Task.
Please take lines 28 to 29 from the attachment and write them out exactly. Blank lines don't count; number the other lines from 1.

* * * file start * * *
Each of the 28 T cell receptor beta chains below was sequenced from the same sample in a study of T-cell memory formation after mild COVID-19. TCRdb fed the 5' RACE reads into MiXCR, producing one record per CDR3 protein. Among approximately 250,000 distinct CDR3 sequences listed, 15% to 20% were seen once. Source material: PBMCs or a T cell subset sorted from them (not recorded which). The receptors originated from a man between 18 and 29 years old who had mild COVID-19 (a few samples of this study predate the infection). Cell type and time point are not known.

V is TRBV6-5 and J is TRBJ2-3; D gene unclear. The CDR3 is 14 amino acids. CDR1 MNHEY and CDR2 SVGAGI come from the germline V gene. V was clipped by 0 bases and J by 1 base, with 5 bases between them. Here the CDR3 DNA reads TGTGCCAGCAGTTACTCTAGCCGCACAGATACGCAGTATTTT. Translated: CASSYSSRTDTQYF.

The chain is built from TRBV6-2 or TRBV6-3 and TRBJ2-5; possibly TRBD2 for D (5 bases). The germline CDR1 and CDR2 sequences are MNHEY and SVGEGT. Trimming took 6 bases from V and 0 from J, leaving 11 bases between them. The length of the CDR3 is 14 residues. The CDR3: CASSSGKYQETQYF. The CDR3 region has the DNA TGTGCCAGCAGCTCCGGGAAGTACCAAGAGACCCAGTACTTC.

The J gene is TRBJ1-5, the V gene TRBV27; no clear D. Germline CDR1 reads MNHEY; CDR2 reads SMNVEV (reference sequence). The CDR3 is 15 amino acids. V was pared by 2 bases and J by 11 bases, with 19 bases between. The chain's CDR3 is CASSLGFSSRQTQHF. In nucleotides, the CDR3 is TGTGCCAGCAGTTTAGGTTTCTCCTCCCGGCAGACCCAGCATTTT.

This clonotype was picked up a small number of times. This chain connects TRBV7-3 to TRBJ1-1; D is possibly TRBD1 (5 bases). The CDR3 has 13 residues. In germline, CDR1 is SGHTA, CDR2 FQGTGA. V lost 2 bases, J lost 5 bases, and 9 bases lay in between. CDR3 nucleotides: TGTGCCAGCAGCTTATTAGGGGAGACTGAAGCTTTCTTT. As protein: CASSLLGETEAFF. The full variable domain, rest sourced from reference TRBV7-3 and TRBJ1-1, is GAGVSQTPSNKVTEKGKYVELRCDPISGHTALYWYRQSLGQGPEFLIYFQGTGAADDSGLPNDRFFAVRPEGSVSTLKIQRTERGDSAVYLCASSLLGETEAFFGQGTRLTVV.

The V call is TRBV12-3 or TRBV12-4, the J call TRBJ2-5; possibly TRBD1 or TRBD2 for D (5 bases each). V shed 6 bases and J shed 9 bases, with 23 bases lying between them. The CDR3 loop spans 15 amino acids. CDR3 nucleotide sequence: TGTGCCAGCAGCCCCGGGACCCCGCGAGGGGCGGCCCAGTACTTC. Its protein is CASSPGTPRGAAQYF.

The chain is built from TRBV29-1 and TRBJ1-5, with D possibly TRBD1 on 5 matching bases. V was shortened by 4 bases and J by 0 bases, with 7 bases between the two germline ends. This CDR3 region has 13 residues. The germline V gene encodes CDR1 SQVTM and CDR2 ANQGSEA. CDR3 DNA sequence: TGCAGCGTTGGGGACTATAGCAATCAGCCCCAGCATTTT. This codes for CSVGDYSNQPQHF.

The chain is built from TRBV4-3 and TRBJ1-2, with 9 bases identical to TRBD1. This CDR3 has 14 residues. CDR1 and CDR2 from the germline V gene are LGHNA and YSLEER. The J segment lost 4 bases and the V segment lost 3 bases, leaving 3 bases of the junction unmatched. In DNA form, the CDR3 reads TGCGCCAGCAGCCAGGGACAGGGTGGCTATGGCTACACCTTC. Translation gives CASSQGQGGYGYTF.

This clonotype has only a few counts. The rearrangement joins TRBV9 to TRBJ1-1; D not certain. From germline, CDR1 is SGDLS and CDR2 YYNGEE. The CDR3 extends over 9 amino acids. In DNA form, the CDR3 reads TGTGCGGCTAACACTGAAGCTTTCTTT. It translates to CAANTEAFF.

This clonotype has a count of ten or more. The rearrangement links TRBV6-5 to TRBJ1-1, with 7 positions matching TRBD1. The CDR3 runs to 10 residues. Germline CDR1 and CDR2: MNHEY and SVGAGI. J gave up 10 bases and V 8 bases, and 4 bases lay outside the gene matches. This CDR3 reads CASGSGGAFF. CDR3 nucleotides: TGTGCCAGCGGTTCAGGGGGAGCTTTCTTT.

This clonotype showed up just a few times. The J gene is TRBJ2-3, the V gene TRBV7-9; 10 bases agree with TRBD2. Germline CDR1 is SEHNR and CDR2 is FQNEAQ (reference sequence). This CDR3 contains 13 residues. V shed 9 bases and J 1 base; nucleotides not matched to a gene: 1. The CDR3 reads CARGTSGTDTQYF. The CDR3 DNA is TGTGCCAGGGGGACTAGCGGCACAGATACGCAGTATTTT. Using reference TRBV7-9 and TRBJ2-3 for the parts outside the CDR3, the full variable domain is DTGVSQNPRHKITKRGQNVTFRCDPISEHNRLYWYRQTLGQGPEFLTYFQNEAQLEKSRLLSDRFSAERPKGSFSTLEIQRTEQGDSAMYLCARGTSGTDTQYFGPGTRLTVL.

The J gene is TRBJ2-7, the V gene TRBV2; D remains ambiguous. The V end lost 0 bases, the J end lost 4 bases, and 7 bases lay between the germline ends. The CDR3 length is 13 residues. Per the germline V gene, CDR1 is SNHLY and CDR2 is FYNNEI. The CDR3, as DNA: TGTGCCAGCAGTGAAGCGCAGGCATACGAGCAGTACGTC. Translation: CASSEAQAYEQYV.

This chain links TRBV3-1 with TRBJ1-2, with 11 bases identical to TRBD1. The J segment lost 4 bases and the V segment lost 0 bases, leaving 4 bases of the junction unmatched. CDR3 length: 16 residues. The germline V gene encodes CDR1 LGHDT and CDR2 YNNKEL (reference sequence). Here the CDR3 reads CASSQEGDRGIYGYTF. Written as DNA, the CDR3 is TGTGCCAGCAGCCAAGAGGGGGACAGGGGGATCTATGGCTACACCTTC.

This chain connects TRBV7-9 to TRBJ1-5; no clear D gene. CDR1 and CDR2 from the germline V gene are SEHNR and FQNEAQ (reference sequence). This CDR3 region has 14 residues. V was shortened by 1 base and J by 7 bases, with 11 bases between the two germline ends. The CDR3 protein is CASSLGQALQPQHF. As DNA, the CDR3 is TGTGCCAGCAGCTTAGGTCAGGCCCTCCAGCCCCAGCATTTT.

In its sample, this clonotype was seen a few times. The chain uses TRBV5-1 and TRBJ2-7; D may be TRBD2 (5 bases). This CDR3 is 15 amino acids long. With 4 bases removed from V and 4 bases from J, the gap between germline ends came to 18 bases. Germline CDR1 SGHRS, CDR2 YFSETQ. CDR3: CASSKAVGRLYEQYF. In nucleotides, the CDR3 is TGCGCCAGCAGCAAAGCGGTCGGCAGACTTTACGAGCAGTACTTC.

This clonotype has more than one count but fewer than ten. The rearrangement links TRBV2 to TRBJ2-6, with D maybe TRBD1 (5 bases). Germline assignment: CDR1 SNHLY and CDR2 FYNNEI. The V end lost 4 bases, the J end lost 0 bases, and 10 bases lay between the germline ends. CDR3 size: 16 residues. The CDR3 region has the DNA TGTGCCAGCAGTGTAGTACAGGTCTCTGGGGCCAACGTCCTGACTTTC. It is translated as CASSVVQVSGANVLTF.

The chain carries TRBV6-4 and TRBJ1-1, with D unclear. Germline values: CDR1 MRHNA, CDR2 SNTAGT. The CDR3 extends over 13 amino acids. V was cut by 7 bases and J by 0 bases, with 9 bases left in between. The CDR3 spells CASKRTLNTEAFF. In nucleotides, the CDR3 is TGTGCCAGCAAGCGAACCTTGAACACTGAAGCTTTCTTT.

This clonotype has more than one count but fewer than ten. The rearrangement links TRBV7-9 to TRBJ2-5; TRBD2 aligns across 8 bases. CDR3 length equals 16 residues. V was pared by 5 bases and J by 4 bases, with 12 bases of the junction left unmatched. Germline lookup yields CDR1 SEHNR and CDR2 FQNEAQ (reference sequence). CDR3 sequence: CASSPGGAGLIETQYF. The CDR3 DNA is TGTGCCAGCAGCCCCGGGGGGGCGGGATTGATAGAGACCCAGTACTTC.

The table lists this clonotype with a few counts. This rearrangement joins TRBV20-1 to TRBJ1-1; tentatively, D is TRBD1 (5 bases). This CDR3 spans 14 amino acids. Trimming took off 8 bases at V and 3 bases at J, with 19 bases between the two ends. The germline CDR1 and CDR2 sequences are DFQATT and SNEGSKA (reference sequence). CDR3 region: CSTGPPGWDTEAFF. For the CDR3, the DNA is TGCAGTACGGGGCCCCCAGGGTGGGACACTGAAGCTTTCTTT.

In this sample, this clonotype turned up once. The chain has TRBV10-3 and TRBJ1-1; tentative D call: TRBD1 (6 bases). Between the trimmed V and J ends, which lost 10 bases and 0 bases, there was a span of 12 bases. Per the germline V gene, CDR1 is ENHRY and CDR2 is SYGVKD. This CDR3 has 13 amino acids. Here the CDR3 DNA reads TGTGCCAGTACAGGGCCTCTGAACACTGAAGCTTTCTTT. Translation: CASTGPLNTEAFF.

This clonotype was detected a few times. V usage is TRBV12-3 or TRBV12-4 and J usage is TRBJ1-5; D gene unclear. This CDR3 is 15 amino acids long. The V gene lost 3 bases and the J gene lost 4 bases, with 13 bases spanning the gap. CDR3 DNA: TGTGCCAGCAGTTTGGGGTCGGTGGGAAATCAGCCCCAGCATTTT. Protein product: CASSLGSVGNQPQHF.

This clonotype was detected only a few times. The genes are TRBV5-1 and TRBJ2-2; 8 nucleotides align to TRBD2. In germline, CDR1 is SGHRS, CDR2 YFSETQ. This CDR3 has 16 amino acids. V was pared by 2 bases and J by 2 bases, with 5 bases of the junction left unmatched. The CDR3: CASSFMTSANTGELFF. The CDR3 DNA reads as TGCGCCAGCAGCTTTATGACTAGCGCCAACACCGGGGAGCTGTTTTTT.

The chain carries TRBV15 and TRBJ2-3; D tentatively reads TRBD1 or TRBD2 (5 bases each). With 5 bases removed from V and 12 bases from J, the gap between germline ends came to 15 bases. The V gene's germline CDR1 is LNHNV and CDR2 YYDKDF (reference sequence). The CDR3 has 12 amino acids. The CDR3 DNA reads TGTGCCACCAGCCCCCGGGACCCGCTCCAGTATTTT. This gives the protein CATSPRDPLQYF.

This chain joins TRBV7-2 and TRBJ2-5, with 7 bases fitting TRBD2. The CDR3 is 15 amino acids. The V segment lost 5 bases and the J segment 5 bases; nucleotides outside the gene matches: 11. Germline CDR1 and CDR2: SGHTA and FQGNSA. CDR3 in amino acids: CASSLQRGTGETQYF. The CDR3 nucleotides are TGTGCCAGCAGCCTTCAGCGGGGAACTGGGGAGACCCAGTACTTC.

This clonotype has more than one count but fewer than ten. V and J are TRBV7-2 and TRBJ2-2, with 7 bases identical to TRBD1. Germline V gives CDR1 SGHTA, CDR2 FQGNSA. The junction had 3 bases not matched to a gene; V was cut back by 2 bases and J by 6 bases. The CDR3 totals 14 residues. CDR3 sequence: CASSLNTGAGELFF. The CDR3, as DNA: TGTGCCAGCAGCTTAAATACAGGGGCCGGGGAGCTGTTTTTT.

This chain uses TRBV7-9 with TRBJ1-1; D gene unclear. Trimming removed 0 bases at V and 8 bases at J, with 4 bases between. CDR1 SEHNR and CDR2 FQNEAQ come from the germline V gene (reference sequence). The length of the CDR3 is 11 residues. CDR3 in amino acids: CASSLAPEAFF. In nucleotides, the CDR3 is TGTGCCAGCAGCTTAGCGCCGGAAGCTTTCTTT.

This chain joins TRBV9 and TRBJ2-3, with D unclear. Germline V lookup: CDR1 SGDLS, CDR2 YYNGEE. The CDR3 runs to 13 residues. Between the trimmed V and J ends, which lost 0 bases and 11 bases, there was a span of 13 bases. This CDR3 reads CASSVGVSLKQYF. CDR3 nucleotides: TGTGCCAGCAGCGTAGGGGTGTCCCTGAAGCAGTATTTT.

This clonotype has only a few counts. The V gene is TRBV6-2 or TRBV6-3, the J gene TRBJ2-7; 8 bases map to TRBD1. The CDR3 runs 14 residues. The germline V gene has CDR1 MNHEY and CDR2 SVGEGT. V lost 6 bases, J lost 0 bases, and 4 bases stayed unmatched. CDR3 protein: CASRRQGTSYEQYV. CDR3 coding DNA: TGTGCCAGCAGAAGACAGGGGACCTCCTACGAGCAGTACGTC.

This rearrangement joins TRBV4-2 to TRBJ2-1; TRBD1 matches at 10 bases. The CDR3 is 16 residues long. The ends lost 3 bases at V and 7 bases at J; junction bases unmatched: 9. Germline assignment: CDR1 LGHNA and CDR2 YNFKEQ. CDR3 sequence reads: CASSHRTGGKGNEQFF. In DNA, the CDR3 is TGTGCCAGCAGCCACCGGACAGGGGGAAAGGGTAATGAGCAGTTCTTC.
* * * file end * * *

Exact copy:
This clonotype has only a few counts. The V gene is TRBV6-2 or TRBV6-3, the J gene TRBJ2-7; 8 bases map to TRBD1. The CDR3 runs 14 residues. The germline V gene has CDR1 MNHEY and CDR2 SVGEGT. V lost 6 bases, J lost 0 bases, and 4 bases stayed unmatched. CDR3 protein: CASRRQGTSYEQYV. CDR3 coding DNA: TGTGCCAGCAGAAGACAGGGGACCTCCTACGAGCAGTACGTC.

This rearrangement joins TRBV4-2 to TRBJ2-1; TRBD1 matches at 10 bases. The CDR3 is 16 residues long. The ends lost 3 bases at V and 7 bases at J; junction bases unmatched: 9. Germline assignment: CDR1 LGHNA and CDR2 YNFKEQ. CDR3 sequence reads: CASSHRTGGKGNEQFF. In DNA, the CDR3 is TGTGCCAGCAGCCACCGGACAGGGGGAAAGGGTAATGAGCAGTTCTTC.